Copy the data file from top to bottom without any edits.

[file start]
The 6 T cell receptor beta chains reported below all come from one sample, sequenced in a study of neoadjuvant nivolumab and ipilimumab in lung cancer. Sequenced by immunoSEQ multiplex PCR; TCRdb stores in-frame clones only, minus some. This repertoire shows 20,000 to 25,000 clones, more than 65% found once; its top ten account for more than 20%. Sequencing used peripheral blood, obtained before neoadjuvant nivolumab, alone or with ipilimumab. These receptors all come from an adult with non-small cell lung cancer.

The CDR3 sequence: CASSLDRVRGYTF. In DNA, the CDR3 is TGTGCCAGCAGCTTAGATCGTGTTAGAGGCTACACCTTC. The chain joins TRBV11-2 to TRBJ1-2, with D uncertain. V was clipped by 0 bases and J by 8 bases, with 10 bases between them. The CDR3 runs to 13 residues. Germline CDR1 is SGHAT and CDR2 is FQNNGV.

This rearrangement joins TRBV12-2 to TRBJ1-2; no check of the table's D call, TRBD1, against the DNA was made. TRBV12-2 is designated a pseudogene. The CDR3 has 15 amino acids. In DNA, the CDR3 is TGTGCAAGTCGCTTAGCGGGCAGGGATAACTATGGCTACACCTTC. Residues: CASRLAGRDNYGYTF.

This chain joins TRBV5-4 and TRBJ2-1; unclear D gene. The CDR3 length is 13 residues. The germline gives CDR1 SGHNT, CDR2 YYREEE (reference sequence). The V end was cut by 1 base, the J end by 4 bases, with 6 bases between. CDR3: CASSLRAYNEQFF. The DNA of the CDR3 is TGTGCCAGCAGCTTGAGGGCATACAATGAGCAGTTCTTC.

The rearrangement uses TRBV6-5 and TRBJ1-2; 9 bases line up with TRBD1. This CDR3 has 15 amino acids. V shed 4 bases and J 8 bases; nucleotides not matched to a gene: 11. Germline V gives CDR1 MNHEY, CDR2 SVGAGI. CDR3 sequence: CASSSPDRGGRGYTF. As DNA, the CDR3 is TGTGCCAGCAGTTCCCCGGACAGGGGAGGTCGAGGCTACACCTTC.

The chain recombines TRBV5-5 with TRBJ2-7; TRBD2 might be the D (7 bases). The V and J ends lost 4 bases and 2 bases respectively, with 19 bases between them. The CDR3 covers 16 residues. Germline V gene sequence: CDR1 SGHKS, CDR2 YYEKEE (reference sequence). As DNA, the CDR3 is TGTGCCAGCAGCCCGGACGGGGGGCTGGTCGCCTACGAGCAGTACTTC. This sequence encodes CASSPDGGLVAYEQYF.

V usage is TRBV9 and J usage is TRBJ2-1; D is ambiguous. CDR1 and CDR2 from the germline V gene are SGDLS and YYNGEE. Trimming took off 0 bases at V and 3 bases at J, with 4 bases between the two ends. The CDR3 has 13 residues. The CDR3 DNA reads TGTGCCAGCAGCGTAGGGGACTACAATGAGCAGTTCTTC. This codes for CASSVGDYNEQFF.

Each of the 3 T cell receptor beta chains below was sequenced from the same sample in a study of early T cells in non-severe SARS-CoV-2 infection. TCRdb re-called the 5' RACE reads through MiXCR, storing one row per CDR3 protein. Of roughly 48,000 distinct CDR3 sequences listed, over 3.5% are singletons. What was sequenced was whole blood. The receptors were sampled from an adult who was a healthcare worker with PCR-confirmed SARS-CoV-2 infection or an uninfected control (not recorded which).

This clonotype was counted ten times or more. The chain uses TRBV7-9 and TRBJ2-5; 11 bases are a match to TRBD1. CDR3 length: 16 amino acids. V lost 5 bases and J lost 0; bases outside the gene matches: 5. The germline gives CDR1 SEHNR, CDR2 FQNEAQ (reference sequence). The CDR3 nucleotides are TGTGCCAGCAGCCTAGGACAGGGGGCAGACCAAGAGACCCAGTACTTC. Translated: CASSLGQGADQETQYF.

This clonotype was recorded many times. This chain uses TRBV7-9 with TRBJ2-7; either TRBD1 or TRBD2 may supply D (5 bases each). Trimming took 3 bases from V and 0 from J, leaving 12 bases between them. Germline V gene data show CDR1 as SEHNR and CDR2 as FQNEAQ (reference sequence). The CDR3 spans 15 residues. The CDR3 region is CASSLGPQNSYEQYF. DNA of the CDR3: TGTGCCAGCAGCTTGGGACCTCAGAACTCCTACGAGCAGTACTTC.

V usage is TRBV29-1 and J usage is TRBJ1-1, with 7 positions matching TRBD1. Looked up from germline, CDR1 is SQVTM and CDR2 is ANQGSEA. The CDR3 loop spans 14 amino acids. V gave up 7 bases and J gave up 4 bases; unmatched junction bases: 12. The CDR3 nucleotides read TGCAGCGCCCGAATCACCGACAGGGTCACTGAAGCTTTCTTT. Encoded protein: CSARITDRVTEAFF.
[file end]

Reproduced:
The 6 T cell receptor beta chains reported below all come from one sample, sequenced in a study of neoadjuvant nivolumab and ipilimumab in lung cancer. Sequenced by immunoSEQ multiplex PCR; TCRdb stores in-frame clones only, minus some. This repertoire shows 20,000 to 25,000 clones, more than 65% found once; its top ten account for more than 20%. Sequencing used peripheral blood, obtained before neoadjuvant nivolumab, alone or with ipilimumab. These receptors all come from an adult with non-small cell lung cancer.

The CDR3 sequence: CASSLDRVRGYTF. In DNA, the CDR3 is TGTGCCAGCAGCTTAGATCGTGTTAGAGGCTACACCTTC. The chain joins TRBV11-2 to TRBJ1-2, with D uncertain. V was clipped by 0 bases and J by 8 bases, with 10 bases between them. The CDR3 runs to 13 residues. Germline CDR1 is SGHAT and CDR2 is FQNNGV.

This rearrangement joins TRBV12-2 to TRBJ1-2; no check of the table's D call, TRBD1, against the DNA was made. TRBV12-2 is designated a pseudogene. The CDR3 has 15 amino acids. In DNA, the CDR3 is TGTGCAAGTCGCTTAGCGGGCAGGGATAACTATGGCTACACCTTC. Residues: CASRLAGRDNYGYTF.

This chain joins TRBV5-4 and TRBJ2-1; unclear D gene. The CDR3 length is 13 residues. The germline gives CDR1 SGHNT, CDR2 YYREEE (reference sequence). The V end was cut by 1 base, the J end by 4 bases, with 6 bases between. CDR3: CASSLRAYNEQFF. The DNA of the CDR3 is TGTGCCAGCAGCTTGAGGGCATACAATGAGCAGTTCTTC.

The rearrangement uses TRBV6-5 and TRBJ1-2; 9 bases line up with TRBD1. This CDR3 has 15 amino acids. V shed 4 bases and J 8 bases; nucleotides not matched to a gene: 11. Germline V gives CDR1 MNHEY, CDR2 SVGAGI. CDR3 sequence: CASSSPDRGGRGYTF. As DNA, the CDR3 is TGTGCCAGCAGTTCCCCGGACAGGGGAGGTCGAGGCTACACCTTC.

The chain recombines TRBV5-5 with TRBJ2-7; TRBD2 might be the D (7 bases). The V and J ends lost 4 bases and 2 bases respectively, with 19 bases between them. The CDR3 covers 16 residues. Germline V gene sequence: CDR1 SGHKS, CDR2 YYEKEE (reference sequence). As DNA, the CDR3 is TGTGCCAGCAGCCCGGACGGGGGGCTGGTCGCCTACGAGCAGTACTTC. This sequence encodes CASSPDGGLVAYEQYF.

V usage is TRBV9 and J usage is TRBJ2-1; D is ambiguous. CDR1 and CDR2 from the germline V gene are SGDLS and YYNGEE. Trimming took off 0 bases at V and 3 bases at J, with 4 bases between the two ends. The CDR3 has 13 residues. The CDR3 DNA reads TGTGCCAGCAGCGTAGGGGACTACAATGAGCAGTTCTTC. This codes for CASSVGDYNEQFF.

Each of the 3 T cell receptor beta chains below was sequenced from the same sample in a study of early T cells in non-severe SARS-CoV-2 infection. TCRdb re-called the 5' RACE reads through MiXCR, storing one row per CDR3 protein. Of roughly 48,000 distinct CDR3 sequences listed, over 3.5% are singletons. What was sequenced was whole blood. The receptors were sampled from an adult who was a healthcare worker with PCR-confirmed SARS-CoV-2 infection or an uninfected control (not recorded which).

This clonotype was counted ten times or more. The chain uses TRBV7-9 and TRBJ2-5; 11 bases are a match to TRBD1. CDR3 length: 16 amino acids. V lost 5 bases and J lost 0; bases outside the gene matches: 5. The germline gives CDR1 SEHNR, CDR2 FQNEAQ (reference sequence). The CDR3 nucleotides are TGTGCCAGCAGCCTAGGACAGGGGGCAGACCAAGAGACCCAGTACTTC. Translated: CASSLGQGADQETQYF.

This clonotype was recorded many times. This chain uses TRBV7-9 with TRBJ2-7; either TRBD1 or TRBD2 may supply D (5 bases each). Trimming took 3 bases from V and 0 from J, leaving 12 bases between them. Germline V gene data show CDR1 as SEHNR and CDR2 as FQNEAQ (reference sequence). The CDR3 spans 15 residues. The CDR3 region is CASSLGPQNSYEQYF. DNA of the CDR3: TGTGCCAGCAGCTTGGGACCTCAGAACTCCTACGAGCAGTACTTC.

V usage is TRBV29-1 and J usage is TRBJ1-1, with 7 positions matching TRBD1. Looked up from germline, CDR1 is SQVTM and CDR2 is ANQGSEA. The CDR3 loop spans 14 amino acids. V gave up 7 bases and J gave up 4 bases; unmatched junction bases: 12. The CDR3 nucleotides read TGCAGCGCCCGAATCACCGACAGGGTCACTGAAGCTTTCTTT. Encoded protein: CSARITDRVTEAFF.